How to introduce clients to protection

  • Describe the impact of the pandemic on people's desire to buy protection
  • Identify how mortgage brokers can play a part in this process
  • Describe skills needed to advise on protection

Recent research from the AMI reveals a mismatch between how often advisers say they discuss protection with customers – during almost every sale – and the worryingly large incidence of customers saying they do not remember the subject being mentioned. Only just over one in three (36 per cent) of the consumers surveyed by the AMI remember a conversation about protection with their adviser. 

This shows the urgent need for more structured conversations about protection. The gap in understanding may also be the result of protection only being mentioned at the end of the process, which could give the impression that protection is only an optional extra. The AMI research also highlighted misunderstandings among consumers about the differences between Income Protection (IP), and Accident, Sickness and Unemployment (ASU) insurance, underlining the need to explain to customers the different benefits offered by each of these products. 

2. Be straightforward

It is important that advisers are ready and able to have realistic, sensible conversations with customers about what could happen to them and how changes in their circumstances might exacerbate some of the risks they face. Advisers looking for tips on how to discuss these subjects may be able to draw on support provided by mortgage networks or insurance providers, which can provide access to expertise, training and resources to help develop techniques for addressing these subjects.

3. Use real-life case studies

If you can, use real life examples to show customers the benefits of protection and the risks associated with a failure to buy adequate cover. In cases where a claim has been paid to an existing customer, ask if you can use their story as a case study, in marketing communications and online, as well as when talking to other clients. You may also be able to discuss cases where a claim was declined by a provider until you intervened on the customer’s behalf.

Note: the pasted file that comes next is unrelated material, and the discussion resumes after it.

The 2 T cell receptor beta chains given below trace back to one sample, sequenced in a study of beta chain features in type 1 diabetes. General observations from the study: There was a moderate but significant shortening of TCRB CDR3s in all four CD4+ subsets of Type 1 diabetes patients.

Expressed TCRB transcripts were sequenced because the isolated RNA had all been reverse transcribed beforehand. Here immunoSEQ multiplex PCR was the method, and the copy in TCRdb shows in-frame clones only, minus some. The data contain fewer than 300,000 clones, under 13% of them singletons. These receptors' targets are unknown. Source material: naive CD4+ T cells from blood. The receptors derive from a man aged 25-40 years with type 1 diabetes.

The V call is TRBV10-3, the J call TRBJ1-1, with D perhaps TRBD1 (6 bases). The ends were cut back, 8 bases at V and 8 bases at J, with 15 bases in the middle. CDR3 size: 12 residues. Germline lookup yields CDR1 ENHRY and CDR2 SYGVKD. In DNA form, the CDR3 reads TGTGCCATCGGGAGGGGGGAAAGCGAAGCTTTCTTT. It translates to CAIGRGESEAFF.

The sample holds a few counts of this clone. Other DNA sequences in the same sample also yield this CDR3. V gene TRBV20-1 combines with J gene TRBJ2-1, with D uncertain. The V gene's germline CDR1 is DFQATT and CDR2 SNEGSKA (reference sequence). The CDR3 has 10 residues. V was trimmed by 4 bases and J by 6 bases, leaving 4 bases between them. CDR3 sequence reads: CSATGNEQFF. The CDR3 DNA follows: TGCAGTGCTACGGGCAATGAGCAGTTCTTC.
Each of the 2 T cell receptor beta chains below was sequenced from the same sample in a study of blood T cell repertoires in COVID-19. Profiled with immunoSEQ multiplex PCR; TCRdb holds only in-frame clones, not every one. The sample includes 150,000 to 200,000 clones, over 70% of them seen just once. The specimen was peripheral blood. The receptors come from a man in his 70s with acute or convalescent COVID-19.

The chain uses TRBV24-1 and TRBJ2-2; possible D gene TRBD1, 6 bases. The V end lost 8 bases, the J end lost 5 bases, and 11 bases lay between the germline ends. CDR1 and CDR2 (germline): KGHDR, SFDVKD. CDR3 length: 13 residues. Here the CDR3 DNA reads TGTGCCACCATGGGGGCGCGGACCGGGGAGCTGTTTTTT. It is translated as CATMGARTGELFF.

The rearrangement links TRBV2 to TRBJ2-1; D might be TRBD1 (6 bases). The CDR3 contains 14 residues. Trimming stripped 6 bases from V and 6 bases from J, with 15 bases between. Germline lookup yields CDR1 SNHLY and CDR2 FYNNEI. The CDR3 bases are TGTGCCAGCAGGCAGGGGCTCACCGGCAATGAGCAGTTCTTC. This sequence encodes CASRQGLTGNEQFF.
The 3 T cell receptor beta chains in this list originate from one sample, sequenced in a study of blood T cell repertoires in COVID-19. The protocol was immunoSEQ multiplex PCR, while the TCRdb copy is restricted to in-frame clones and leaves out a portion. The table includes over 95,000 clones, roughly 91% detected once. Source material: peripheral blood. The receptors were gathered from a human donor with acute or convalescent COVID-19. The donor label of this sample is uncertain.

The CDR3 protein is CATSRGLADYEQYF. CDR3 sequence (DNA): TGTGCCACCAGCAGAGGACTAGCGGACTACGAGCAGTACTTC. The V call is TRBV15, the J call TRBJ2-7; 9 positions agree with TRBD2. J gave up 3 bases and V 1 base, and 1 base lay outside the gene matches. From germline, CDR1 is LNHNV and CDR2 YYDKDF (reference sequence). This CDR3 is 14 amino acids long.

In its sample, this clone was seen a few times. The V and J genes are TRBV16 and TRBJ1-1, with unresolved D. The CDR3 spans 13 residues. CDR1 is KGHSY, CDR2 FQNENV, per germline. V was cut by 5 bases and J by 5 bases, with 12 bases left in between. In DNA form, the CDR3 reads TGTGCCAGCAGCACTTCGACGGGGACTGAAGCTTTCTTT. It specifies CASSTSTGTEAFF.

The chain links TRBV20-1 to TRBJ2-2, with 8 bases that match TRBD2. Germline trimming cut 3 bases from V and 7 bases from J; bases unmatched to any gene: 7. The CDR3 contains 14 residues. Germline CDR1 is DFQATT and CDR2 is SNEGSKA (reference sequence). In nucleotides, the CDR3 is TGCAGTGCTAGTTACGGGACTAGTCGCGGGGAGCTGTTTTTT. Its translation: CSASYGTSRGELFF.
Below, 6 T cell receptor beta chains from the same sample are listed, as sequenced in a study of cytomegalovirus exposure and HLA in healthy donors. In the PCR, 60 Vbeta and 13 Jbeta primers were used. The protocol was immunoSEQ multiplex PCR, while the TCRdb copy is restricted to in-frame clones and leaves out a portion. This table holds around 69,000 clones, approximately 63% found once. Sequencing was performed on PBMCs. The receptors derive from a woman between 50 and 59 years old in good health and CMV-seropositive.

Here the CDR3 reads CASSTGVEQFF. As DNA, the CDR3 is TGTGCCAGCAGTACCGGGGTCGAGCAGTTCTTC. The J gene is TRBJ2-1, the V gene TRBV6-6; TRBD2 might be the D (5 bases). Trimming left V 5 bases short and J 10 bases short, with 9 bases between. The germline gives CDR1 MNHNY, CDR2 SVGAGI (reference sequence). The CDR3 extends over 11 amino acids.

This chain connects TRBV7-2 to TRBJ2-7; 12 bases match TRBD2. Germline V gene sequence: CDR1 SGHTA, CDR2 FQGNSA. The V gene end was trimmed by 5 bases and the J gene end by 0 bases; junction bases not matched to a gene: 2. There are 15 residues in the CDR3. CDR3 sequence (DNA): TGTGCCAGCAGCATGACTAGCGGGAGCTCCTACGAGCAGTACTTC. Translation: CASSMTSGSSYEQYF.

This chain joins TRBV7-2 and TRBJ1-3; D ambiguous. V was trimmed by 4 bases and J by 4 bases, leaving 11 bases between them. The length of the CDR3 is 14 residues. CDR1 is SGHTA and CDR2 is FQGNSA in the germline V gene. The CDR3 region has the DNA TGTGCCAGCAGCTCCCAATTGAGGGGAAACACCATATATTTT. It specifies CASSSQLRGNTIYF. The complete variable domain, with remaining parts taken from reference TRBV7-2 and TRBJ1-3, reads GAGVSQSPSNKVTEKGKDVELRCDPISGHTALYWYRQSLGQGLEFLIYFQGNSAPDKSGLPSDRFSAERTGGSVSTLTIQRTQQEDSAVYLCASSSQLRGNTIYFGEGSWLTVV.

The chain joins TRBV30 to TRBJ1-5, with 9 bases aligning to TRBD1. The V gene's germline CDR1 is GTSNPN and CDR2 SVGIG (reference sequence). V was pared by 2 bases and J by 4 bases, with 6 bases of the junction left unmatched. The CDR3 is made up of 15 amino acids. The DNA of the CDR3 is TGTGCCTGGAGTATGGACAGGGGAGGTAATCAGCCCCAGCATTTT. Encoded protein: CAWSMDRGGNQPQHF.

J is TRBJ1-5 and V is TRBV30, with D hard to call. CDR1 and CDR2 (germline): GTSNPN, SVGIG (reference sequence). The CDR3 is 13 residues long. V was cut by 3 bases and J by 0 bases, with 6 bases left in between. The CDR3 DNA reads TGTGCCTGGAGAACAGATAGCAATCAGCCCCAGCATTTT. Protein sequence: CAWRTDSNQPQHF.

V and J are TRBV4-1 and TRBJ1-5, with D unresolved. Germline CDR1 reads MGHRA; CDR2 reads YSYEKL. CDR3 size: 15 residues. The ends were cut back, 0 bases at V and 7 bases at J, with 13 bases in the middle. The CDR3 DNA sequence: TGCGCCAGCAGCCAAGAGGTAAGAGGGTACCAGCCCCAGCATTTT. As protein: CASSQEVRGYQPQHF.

Sharing these real life case studies will help customers to relate products to their own requirements and the risks they may face in the years ahead. It also offers advisers a useful way to explain the features of different types of cover and how they might suit a customer’s specific needs.

4. Address and dispel myths about protection

The AMI research reveals a worrying scepticism among consumers about information released by insurance providers. More than half of consumers (57 per cent) say they do not trust claims statistics ‘very much’ (43 per cent) or at all (14 per cent). Consumers’ estimations of the proportions of protection insurance claims that are paid out also fall well short of the real figure, more than 98 per cent. 

Advisers should be able to put the facts about cover and claims in front of consumers when discussing protection products, with clear information backed up by real life case studies and referenced sources. Advisers should also ensure that any additional information the customer might need is easily accessible, online, or in printed formats, and written in clear language. Infographics can be helpful, particularly as a tool to inform customers clients about the features and benefits of different products.